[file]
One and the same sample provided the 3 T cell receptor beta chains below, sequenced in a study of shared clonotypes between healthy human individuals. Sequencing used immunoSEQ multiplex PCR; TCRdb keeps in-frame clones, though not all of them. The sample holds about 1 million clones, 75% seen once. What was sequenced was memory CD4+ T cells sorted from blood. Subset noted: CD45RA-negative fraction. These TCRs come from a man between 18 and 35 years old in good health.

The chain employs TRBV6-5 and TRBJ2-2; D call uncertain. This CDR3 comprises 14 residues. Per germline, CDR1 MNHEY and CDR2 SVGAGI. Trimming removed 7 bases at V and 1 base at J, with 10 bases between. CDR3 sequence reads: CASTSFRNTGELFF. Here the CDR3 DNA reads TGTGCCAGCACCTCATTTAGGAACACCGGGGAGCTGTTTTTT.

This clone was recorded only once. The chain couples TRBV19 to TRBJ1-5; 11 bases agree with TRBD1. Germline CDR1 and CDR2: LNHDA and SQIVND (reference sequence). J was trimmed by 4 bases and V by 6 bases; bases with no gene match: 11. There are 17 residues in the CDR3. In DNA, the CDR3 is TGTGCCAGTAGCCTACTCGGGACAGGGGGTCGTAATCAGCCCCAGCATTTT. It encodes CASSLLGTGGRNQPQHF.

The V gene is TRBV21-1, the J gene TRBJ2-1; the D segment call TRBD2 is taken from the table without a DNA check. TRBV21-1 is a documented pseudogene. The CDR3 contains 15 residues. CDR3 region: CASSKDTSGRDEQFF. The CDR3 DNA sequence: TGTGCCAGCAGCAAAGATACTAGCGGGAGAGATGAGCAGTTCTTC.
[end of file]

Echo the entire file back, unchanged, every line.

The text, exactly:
One and the same sample provided the 3 T cell receptor beta chains below, sequenced in a study of shared clonotypes between healthy human individuals. Sequencing used immunoSEQ multiplex PCR; TCRdb keeps in-frame clones, though not all of them. The sample holds about 1 million clones, 75% seen once. What was sequenced was memory CD4+ T cells sorted from blood. Subset noted: CD45RA-negative fraction. These TCRs come from a man between 18 and 35 years old in good health.

The chain employs TRBV6-5 and TRBJ2-2; D call uncertain. This CDR3 comprises 14 residues. Per germline, CDR1 MNHEY and CDR2 SVGAGI. Trimming removed 7 bases at V and 1 base at J, with 10 bases between. CDR3 sequence reads: CASTSFRNTGELFF. Here the CDR3 DNA reads TGTGCCAGCACCTCATTTAGGAACACCGGGGAGCTGTTTTTT.

This clone was recorded only once. The chain couples TRBV19 to TRBJ1-5; 11 bases agree with TRBD1. Germline CDR1 and CDR2: LNHDA and SQIVND (reference sequence). J was trimmed by 4 bases and V by 6 bases; bases with no gene match: 11. There are 17 residues in the CDR3. In DNA, the CDR3 is TGTGCCAGTAGCCTACTCGGGACAGGGGGTCGTAATCAGCCCCAGCATTTT. It encodes CASSLLGTGGRNQPQHF.

The V gene is TRBV21-1, the J gene TRBJ2-1; the D segment call TRBD2 is taken from the table without a DNA check. TRBV21-1 is a documented pseudogene. The CDR3 contains 15 residues. CDR3 region: CASSKDTSGRDEQFF. The CDR3 DNA sequence: TGTGCCAGCAGCAAAGATACTAGCGGGAGAGATGAGCAGTTCTTC.